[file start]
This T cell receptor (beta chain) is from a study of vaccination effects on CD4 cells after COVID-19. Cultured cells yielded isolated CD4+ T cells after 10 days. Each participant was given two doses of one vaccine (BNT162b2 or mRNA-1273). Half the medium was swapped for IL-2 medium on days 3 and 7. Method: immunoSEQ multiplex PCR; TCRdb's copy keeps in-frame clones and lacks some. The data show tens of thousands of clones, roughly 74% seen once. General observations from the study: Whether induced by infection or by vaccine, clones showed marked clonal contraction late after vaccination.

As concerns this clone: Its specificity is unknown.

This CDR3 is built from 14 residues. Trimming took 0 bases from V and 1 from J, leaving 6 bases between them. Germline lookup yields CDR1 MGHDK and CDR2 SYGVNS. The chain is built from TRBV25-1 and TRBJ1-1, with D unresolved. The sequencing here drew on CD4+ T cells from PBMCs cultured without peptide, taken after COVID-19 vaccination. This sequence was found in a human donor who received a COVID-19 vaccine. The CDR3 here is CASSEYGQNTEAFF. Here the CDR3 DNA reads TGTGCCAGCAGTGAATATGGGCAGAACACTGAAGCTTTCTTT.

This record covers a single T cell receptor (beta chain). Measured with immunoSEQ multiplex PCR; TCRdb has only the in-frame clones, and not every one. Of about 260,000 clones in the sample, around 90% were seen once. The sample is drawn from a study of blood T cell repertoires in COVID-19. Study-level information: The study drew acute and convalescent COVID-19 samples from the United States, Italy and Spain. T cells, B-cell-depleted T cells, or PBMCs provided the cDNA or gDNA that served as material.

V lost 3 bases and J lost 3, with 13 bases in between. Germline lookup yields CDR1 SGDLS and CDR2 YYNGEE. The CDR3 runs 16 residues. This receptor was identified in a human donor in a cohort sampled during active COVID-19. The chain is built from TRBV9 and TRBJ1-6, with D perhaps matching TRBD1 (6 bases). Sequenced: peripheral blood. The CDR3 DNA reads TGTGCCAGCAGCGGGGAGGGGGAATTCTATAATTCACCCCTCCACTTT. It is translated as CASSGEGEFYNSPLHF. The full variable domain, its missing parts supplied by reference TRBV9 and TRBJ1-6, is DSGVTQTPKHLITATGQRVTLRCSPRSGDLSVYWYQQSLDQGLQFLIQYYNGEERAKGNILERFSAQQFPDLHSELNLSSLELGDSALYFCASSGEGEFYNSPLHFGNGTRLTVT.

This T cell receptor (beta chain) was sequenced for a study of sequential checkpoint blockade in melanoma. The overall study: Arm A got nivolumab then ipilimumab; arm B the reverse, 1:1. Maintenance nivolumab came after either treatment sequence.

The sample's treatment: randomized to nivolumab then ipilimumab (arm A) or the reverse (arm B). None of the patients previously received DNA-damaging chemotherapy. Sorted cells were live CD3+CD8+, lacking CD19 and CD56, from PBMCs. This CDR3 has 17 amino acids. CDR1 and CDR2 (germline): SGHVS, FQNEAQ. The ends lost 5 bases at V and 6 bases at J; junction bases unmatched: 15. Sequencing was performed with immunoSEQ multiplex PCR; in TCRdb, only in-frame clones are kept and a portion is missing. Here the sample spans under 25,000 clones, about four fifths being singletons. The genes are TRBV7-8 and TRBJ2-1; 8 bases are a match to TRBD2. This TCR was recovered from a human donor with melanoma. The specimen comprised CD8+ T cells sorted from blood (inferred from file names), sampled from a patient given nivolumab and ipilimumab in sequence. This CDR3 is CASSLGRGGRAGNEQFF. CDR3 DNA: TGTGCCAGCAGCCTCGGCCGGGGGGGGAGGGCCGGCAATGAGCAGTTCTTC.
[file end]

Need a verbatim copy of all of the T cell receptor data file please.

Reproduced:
This T cell receptor (beta chain) is from a study of vaccination effects on CD4 cells after COVID-19. Cultured cells yielded isolated CD4+ T cells after 10 days. Each participant was given two doses of one vaccine (BNT162b2 or mRNA-1273). Half the medium was swapped for IL-2 medium on days 3 and 7. Method: immunoSEQ multiplex PCR; TCRdb's copy keeps in-frame clones and lacks some. The data show tens of thousands of clones, roughly 74% seen once. General observations from the study: Whether induced by infection or by vaccine, clones showed marked clonal contraction late after vaccination.

As concerns this clone: Its specificity is unknown.

This CDR3 is built from 14 residues. Trimming took 0 bases from V and 1 from J, leaving 6 bases between them. Germline lookup yields CDR1 MGHDK and CDR2 SYGVNS. The chain is built from TRBV25-1 and TRBJ1-1, with D unresolved. The sequencing here drew on CD4+ T cells from PBMCs cultured without peptide, taken after COVID-19 vaccination. This sequence was found in a human donor who received a COVID-19 vaccine. The CDR3 here is CASSEYGQNTEAFF. Here the CDR3 DNA reads TGTGCCAGCAGTGAATATGGGCAGAACACTGAAGCTTTCTTT.

This record covers a single T cell receptor (beta chain). Measured with immunoSEQ multiplex PCR; TCRdb has only the in-frame clones, and not every one. Of about 260,000 clones in the sample, around 90% were seen once. The sample is drawn from a study of blood T cell repertoires in COVID-19. Study-level information: The study drew acute and convalescent COVID-19 samples from the United States, Italy and Spain. T cells, B-cell-depleted T cells, or PBMCs provided the cDNA or gDNA that served as material.

V lost 3 bases and J lost 3, with 13 bases in between. Germline lookup yields CDR1 SGDLS and CDR2 YYNGEE. The CDR3 runs 16 residues. This receptor was identified in a human donor in a cohort sampled during active COVID-19. The chain is built from TRBV9 and TRBJ1-6, with D perhaps matching TRBD1 (6 bases). Sequenced: peripheral blood. The CDR3 DNA reads TGTGCCAGCAGCGGGGAGGGGGAATTCTATAATTCACCCCTCCACTTT. It is translated as CASSGEGEFYNSPLHF. The full variable domain, its missing parts supplied by reference TRBV9 and TRBJ1-6, is DSGVTQTPKHLITATGQRVTLRCSPRSGDLSVYWYQQSLDQGLQFLIQYYNGEERAKGNILERFSAQQFPDLHSELNLSSLELGDSALYFCASSGEGEFYNSPLHFGNGTRLTVT.

This T cell receptor (beta chain) was sequenced for a study of sequential checkpoint blockade in melanoma. The overall study: Arm A got nivolumab then ipilimumab; arm B the reverse, 1:1. Maintenance nivolumab came after either treatment sequence.

The sample's treatment: randomized to nivolumab then ipilimumab (arm A) or the reverse (arm B). None of the patients previously received DNA-damaging chemotherapy. Sorted cells were live CD3+CD8+, lacking CD19 and CD56, from PBMCs. This CDR3 has 17 amino acids. CDR1 and CDR2 (germline): SGHVS, FQNEAQ. The ends lost 5 bases at V and 6 bases at J; junction bases unmatched: 15. Sequencing was performed with immunoSEQ multiplex PCR; in TCRdb, only in-frame clones are kept and a portion is missing. Here the sample spans under 25,000 clones, about four fifths being singletons. The genes are TRBV7-8 and TRBJ2-1; 8 bases are a match to TRBD2. This TCR was recovered from a human donor with melanoma. The specimen comprised CD8+ T cells sorted from blood (inferred from file names), sampled from a patient given nivolumab and ipilimumab in sequence. This CDR3 is CASSLGRGGRAGNEQFF. CDR3 DNA: TGTGCCAGCAGCCTCGGCCGGGGGGGGAGGGCCGGCAATGAGCAGTTCTTC.